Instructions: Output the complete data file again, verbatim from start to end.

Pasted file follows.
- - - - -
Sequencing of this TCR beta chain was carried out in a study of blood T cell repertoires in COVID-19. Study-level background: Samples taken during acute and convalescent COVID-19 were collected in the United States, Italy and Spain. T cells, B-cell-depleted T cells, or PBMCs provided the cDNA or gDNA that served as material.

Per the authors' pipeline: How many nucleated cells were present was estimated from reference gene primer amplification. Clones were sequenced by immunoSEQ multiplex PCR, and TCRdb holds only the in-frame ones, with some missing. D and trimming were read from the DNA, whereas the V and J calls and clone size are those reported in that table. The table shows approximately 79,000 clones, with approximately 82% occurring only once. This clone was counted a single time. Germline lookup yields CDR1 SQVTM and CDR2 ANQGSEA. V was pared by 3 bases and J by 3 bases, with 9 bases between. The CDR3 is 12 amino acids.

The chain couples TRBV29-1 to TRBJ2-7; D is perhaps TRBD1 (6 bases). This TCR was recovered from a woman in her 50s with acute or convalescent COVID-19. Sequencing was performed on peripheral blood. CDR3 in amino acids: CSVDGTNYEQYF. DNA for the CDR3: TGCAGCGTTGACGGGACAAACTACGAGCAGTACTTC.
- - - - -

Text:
Sequencing of this TCR beta chain was carried out in a study of blood T cell repertoires in COVID-19. Study-level background: Samples taken during acute and convalescent COVID-19 were collected in the United States, Italy and Spain. T cells, B-cell-depleted T cells, or PBMCs provided the cDNA or gDNA that served as material.

Per the authors' pipeline: How many nucleated cells were present was estimated from reference gene primer amplification. Clones were sequenced by immunoSEQ multiplex PCR, and TCRdb holds only the in-frame ones, with some missing. D and trimming were read from the DNA, whereas the V and J calls and clone size are those reported in that table. The table shows approximately 79,000 clones, with approximately 82% occurring only once. This clone was counted a single time. Germline lookup yields CDR1 SQVTM and CDR2 ANQGSEA. V was pared by 3 bases and J by 3 bases, with 9 bases between. The CDR3 is 12 amino acids.

The chain couples TRBV29-1 to TRBJ2-7; D is perhaps TRBD1 (6 bases). This TCR was recovered from a woman in her 50s with acute or convalescent COVID-19. Sequencing was performed on peripheral blood. CDR3 in amino acids: CSVDGTNYEQYF. DNA for the CDR3: TGCAGCGTTGACGGGACAAACTACGAGCAGTACTTC.